Roy Tennant of OCLC talks about that organization’s commitment to linked data. At 2:30 he recapitulates his announcement that OCLC will release bibliographic data for the million works most widely held by libraries. Towards the end, he talks about the tension at the OCLC between opening data and the need to fund the infrastructure for maintaining and improving metadata.
Brewster Kahle, founder of the Internet Archive, reads from an oddly prescient 1936 about preserving the current media types:
will be releasing the bibliographic info about the top million most popular books. It will be released in a linked data format, under an Open Database license. This is a very useful move, although we need to know what the license is. We can hope that it does not require attribution, and does not come with any further license restrictions. But Roy was talking in the course of a timed two-minute talk, so he didn’t have a lot of time for details.
[NOTE added June 6] The OCLC has clarified Roy’s remarks here.
Scholarly journals were once enormously expensive. Because they were pricey to produce — it took a lot of money to coordinate the peer review, and to edit, print, bind, and distribute all those volumes — access was pricey as well.
But digital publishing and collaboration has reduced many of the financial barriers to sharing research. And advocates of the “Open Access” model of scholarly publishing argue that when research journals are freely and openly accessible scholarly work flourishes.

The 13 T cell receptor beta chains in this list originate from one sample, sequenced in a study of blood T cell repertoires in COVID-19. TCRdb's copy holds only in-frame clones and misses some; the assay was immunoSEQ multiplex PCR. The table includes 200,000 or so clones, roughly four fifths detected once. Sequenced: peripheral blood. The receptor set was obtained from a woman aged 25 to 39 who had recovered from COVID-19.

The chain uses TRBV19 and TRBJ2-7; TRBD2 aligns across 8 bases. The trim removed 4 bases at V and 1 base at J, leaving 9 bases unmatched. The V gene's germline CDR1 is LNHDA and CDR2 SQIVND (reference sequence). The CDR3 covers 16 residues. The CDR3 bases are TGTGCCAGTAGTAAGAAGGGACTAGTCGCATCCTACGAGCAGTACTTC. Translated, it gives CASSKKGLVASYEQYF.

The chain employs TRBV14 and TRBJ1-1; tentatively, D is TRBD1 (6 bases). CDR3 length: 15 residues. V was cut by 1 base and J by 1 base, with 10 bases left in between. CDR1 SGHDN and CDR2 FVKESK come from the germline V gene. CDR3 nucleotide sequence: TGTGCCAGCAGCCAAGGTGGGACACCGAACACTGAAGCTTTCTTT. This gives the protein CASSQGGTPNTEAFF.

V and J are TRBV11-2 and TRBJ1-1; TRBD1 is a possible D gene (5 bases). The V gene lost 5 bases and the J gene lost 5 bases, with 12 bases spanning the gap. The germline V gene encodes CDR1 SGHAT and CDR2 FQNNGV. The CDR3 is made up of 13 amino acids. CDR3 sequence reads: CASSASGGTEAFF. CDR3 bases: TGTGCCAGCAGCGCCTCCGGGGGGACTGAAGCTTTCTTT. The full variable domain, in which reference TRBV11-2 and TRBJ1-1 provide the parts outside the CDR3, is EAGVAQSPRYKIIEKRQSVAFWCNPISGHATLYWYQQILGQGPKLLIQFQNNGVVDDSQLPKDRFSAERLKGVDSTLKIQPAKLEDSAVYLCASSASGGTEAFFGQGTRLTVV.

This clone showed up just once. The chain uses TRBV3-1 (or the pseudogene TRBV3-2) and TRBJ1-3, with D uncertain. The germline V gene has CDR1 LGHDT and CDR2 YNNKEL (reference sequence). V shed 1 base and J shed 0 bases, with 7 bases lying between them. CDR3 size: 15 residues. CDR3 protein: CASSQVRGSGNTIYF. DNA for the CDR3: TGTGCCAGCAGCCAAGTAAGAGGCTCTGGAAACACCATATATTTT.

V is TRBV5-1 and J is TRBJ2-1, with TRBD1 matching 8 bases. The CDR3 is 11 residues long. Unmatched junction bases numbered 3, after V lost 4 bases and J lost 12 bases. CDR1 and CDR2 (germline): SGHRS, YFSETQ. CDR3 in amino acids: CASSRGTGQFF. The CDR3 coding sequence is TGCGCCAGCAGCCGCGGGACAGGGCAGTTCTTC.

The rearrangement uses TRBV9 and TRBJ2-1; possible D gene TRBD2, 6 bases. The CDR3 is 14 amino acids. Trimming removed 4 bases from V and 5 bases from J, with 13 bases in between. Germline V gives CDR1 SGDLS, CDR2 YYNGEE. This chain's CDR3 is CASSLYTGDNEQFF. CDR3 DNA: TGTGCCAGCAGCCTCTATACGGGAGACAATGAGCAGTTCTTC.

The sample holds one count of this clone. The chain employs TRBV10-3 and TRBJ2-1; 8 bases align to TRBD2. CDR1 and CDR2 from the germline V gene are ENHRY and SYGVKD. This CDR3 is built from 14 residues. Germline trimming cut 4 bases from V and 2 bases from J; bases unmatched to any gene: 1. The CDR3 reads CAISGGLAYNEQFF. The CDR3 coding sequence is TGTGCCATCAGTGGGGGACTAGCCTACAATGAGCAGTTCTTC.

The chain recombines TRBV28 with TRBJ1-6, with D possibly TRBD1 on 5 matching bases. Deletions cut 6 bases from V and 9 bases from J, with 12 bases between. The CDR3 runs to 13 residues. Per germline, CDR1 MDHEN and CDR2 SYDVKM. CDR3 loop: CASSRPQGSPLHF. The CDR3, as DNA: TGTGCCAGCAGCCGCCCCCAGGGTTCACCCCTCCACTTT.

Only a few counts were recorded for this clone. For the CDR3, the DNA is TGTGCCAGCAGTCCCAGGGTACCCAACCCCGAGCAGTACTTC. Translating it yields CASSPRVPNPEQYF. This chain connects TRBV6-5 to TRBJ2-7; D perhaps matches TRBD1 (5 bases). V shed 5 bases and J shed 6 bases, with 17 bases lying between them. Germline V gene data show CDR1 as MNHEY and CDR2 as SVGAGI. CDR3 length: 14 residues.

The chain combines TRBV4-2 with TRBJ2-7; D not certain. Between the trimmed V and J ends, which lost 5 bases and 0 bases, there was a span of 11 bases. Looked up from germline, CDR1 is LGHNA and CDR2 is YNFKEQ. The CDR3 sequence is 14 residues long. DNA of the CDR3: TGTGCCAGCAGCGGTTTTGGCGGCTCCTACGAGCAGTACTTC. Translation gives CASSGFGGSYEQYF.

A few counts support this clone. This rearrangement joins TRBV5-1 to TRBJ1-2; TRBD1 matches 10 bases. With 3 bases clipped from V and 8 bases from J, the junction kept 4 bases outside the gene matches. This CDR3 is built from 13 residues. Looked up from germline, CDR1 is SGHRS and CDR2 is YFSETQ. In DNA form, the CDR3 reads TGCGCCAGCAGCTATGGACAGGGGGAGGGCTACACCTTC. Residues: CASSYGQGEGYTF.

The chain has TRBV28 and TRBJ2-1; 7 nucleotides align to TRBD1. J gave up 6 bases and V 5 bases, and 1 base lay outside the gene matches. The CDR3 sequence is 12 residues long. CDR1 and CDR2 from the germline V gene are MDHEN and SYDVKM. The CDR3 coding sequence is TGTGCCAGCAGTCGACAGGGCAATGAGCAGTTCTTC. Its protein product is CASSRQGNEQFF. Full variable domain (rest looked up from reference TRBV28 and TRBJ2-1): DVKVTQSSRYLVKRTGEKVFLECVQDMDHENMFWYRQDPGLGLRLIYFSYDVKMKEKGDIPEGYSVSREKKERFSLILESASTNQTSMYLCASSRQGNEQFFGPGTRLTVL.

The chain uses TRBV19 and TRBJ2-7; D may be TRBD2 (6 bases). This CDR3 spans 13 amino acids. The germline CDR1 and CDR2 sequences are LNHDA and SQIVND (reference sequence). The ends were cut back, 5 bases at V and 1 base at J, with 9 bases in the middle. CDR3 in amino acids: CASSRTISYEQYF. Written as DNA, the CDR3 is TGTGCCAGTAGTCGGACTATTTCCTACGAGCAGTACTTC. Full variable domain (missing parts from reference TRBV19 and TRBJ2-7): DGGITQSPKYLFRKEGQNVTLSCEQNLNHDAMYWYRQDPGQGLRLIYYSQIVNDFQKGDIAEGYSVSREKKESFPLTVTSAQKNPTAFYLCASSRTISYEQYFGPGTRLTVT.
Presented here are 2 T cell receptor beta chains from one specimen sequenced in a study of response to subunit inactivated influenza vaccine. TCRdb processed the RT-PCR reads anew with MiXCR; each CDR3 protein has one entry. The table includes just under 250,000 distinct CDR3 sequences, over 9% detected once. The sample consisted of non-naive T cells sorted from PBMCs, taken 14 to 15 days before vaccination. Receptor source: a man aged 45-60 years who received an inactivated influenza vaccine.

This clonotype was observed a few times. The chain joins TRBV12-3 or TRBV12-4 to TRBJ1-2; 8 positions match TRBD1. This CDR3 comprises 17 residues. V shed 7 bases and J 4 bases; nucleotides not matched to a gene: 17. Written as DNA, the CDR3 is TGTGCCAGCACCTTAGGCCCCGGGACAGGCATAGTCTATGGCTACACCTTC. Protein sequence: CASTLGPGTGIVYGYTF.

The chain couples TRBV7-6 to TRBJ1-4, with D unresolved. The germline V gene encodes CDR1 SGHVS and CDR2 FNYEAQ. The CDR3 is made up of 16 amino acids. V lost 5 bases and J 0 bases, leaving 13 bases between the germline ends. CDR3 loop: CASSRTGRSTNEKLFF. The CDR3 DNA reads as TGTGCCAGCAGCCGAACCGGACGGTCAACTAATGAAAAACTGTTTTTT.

Open access has picked up steam over the years as many journals have chosen to adopt the model from inception, and several more established journals have converted. The result has been an exponential growth in the number and kinds of articles that are easily accessible with the click of a button.
Peter Suber — a fellow at Harvard’s Berkman Center for Internet & Society — is a leading policy strategist working for Open Access models. The Harvard Library Innovation Lab’s very own David Weinberger caught up with Peter for this week’s podcast to talk about Open Access, and the new challenges librarians face with making a growing body of digital scholarship actually usable and sortable.
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A couple of weeks ago while reading Jerome Lettvin’s obituary I noticed this gem:
“At MIT, his office in Building 20 was crammed with books, most overdue from the college library. Dr. Lettvin claimed he did not return them because the library would send him the students who wanted those books, and he would interview them as potential assistants.”
Jerome was gaming the library. He was holding onto resources that like-minded individuals desired in order to make professional connections. Cool.
Jerome’s approach clearly has some scaling problems and some issues surrounding content that can’t be stacked in an office (digital content), but he was onto something. People connect through works held at the library and the library should encourage these connections. How do we do that? I’m not sure, but I’m giving it some thought.
Discovery, the metadata ecology for UK education and research, invites stakeholders to join us in adopting a set of principles to enhance the impact of our knowledge resources for the furtherance of scholarship and innovation…
It’s a hard list to disagree with…especially if your team has been working on LibraryCloud as an open metadata server.
The Digital Public Library of America has announced a “beta sprint” for envisioning in software (or a sketch of software) what the DPLA could be.
Here are some more short interviews with folks who attended the Digital Public Library of America meeting in Amsterdam.
Stefan Gradmann (humbold Universitaet) on libraries after books become mere temporary configurations of small pieces:
Doron Weber of the Alfred P. Sloan Foundation on his hopes for the DPLA:
Chris Freeland of the Biodiversity Heritage Library on supporting collaborative scientists: